The Ambivalence Problem in Alienation

This week I continue to work on the ambivalence problem for alienated children. This is one of the biggest problems that children in recovery from alienation face and it is one which is particularly pernicious because the harm that has been done, leaves a long term problem for children in its wake.

Let us look at the lives of children.  Born into the world completely dependent, their whole experience of being is shaped by the adults around them. For children, there is no possibility of comparing and contrasting experience, there is no way of knowing that what they are experiencing in their lives is good or bad. It just is.  This means that if a child is being brought up in a household where estrangement patterns, conflict, manipulation and lack of healthy boundaries are normalised, that is what normal is for the child.

And in many respects one might say who are we to judge what is normal and what is not. The private lives of families in the UK are not subject to routine scrutiny and thus, if parents want to bring up baby in a dysfunctional manner, it is not going to be considered such unless the watching eye of the outside world becomes involved.

Therefore, it is often only when the family hits crisis that the outside world gets to look in on the lives of the children involved. As such it can be surprising what one finds when the door is finally opened. From the boy who was brought up as a girl by his mother (a not so rare occurence across the whole of time if one looks at the psychoanalytic literature) to the children who believed they were part of a satanic ritual (also not uncommon throughout history, think of the Salem Witch Trials), what lies beneath the outward presentation of many ordinary seeming families is, in fact,  high functioning dysfunction dressed up as normal.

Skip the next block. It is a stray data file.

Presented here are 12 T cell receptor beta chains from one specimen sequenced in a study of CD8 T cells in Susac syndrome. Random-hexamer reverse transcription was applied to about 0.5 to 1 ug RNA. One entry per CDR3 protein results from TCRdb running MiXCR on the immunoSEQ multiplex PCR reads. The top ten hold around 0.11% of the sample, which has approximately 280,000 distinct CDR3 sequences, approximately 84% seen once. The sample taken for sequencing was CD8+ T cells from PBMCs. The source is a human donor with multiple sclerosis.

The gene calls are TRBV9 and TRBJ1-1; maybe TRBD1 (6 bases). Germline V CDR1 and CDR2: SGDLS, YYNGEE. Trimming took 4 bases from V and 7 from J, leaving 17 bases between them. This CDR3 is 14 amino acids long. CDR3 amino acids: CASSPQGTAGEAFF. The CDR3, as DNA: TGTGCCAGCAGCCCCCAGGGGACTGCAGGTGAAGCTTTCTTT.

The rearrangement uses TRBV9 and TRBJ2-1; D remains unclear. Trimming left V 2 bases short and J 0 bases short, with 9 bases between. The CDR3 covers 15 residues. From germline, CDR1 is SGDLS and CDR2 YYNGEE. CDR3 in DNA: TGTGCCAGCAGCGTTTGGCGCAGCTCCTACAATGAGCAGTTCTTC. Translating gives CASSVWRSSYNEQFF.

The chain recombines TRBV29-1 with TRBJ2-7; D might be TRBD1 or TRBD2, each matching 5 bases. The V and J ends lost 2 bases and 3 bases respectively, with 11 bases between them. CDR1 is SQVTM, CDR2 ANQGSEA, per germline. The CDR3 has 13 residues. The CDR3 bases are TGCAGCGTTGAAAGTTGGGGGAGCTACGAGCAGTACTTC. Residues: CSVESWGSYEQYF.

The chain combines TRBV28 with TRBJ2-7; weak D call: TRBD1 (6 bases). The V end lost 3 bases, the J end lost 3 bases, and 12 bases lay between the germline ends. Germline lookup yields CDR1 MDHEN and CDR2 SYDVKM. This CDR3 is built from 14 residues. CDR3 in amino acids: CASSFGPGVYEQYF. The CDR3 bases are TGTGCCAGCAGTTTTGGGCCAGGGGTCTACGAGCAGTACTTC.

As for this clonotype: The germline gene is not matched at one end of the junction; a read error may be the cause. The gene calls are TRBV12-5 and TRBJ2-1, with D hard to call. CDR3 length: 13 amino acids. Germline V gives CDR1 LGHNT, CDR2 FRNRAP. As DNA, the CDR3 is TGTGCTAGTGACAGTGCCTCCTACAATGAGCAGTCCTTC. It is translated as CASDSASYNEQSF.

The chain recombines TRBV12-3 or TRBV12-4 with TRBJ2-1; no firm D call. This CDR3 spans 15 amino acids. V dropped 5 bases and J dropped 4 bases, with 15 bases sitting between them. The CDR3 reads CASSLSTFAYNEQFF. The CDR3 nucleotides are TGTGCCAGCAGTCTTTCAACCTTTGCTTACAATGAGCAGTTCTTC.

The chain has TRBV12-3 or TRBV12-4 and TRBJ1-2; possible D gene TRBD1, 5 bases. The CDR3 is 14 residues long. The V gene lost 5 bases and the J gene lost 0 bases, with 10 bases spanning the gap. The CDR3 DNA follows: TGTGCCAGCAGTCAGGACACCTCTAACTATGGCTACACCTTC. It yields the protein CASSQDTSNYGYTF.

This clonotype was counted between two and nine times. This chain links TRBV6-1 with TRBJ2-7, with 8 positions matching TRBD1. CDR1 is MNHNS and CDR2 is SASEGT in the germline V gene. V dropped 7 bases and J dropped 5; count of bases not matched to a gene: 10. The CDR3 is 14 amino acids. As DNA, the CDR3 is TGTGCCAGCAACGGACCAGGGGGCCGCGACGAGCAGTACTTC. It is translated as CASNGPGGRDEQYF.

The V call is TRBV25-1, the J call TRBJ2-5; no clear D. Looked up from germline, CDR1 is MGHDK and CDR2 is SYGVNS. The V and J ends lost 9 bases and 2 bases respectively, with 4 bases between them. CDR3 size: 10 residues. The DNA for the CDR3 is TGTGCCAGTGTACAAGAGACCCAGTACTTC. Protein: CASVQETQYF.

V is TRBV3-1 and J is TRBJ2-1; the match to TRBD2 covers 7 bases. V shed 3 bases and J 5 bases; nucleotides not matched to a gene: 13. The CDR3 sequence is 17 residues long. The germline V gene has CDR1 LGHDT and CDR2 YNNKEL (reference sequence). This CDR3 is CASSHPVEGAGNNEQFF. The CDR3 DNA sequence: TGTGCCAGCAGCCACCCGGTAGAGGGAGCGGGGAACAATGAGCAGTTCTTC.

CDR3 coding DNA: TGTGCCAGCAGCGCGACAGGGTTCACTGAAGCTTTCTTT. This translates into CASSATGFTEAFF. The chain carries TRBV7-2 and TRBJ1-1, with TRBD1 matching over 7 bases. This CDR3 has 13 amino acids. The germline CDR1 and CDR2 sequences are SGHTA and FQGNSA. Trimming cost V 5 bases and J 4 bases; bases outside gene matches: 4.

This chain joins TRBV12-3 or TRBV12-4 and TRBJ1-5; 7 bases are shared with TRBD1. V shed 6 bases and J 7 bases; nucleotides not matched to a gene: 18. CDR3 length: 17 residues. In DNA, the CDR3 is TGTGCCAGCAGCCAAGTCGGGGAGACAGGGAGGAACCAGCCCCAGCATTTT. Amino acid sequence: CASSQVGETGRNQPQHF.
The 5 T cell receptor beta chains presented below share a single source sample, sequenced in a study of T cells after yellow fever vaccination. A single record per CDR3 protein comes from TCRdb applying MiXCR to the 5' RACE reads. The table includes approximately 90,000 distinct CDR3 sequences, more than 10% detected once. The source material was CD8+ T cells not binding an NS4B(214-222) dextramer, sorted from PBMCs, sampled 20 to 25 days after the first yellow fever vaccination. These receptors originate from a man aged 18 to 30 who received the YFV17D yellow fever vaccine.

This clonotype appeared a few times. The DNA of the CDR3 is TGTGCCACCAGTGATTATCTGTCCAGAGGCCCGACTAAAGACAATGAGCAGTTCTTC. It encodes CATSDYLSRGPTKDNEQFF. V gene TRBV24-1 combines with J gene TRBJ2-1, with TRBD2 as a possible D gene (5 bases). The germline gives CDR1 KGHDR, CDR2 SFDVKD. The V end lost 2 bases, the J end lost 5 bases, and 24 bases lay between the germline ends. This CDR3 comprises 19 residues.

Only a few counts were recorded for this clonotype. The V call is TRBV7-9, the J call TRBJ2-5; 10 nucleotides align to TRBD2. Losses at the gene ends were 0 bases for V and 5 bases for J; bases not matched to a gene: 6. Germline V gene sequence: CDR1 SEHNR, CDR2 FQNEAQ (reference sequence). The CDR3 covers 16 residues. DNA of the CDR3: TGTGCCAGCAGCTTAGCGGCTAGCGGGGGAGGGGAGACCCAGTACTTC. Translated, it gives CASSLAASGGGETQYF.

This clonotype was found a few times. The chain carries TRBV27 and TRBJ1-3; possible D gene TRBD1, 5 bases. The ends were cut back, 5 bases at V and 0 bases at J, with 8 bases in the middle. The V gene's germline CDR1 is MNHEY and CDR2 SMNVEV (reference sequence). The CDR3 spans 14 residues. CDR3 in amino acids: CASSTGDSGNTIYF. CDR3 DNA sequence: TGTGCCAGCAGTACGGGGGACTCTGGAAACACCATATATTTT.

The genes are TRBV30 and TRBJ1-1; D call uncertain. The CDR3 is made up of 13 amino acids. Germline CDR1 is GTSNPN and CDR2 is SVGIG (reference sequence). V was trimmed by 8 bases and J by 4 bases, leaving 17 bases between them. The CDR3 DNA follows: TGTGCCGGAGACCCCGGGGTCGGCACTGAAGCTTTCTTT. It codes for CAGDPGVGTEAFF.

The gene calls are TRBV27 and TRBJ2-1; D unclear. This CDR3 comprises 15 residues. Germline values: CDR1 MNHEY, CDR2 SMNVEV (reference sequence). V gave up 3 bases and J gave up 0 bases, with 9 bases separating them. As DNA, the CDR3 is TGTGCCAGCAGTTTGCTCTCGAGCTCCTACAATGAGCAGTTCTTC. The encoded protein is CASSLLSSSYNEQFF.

And it is the dressing up of dysfunction as normal which is the problem for children who become alienated, particularly those who grow up in families where ‘normal’ stretches back through generations. In families where children become alienated it is common to find estrangements through the history of one or both sides of the family and/or sudden deaths, tragedies and unspoken things which seem to haunt the family without every being made visible to its members. Transgenerational haunting, long an interest of mine, in which the children of the family convert the unspoken and unresolved issues of the family into either physical ailments or trauma re-enactments, are very present where children become alienated. In fact in some of my own cases, the alienation reaction is interlinked with the conversion of unspoken trauma which is re-enacted through the projection onto the rejected parent.  Families where false allegations are made are an example of this, the crisis of the separation bringing the ghosts of the past up through the schism of the parental psychological and emotional divide which is triggered by the physical separation.